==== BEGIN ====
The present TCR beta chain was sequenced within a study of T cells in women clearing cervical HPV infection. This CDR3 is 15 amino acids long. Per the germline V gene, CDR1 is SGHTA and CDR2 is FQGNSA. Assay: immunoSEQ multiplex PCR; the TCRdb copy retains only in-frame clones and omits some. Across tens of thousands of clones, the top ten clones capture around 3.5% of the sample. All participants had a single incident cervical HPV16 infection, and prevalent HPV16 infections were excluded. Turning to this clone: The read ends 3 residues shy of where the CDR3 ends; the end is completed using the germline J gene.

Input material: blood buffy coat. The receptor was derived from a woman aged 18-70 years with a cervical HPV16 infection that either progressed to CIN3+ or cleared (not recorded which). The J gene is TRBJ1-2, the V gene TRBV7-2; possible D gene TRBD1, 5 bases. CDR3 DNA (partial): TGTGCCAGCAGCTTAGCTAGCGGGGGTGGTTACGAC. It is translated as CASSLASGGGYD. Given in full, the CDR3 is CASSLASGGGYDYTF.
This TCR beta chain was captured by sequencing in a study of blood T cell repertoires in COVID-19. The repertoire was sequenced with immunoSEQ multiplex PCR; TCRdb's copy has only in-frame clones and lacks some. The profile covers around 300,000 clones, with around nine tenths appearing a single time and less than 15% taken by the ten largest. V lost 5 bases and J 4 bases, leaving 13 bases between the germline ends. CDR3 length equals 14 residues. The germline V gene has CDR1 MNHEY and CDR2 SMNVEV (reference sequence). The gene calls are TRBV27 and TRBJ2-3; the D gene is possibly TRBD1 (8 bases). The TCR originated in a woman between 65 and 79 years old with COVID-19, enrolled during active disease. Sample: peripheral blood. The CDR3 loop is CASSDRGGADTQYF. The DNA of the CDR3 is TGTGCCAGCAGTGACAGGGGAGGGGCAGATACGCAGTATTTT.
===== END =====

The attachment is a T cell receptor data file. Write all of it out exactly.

The present TCR beta chain was sequenced within a study of T cells in women clearing cervical HPV infection. This CDR3 is 15 amino acids long. Per the germline V gene, CDR1 is SGHTA and CDR2 is FQGNSA. Assay: immunoSEQ multiplex PCR; the TCRdb copy retains only in-frame clones and omits some. Across tens of thousands of clones, the top ten clones capture around 3.5% of the sample. All participants had a single incident cervical HPV16 infection, and prevalent HPV16 infections were excluded. Turning to this clone: The read ends 3 residues shy of where the CDR3 ends; the end is completed using the germline J gene.

Input material: blood buffy coat. The receptor was derived from a woman aged 18-70 years with a cervical HPV16 infection that either progressed to CIN3+ or cleared (not recorded which). The J gene is TRBJ1-2, the V gene TRBV7-2; possible D gene TRBD1, 5 bases. CDR3 DNA (partial): TGTGCCAGCAGCTTAGCTAGCGGGGGTGGTTACGAC. It is translated as CASSLASGGGYD. Given in full, the CDR3 is CASSLASGGGYDYTF.
This TCR beta chain was captured by sequencing in a study of blood T cell repertoires in COVID-19. The repertoire was sequenced with immunoSEQ multiplex PCR; TCRdb's copy has only in-frame clones and lacks some. The profile covers around 300,000 clones, with around nine tenths appearing a single time and less than 15% taken by the ten largest. V lost 5 bases and J 4 bases, leaving 13 bases between the germline ends. CDR3 length equals 14 residues. The germline V gene has CDR1 MNHEY and CDR2 SMNVEV (reference sequence). The gene calls are TRBV27 and TRBJ2-3; the D gene is possibly TRBD1 (8 bases). The TCR originated in a woman between 65 and 79 years old with COVID-19, enrolled during active disease. Sample: peripheral blood. The CDR3 loop is CASSDRGGADTQYF. The DNA of the CDR3 is TGTGCCAGCAGTGACAGGGGAGGGGCAGATACGCAGTATTTT.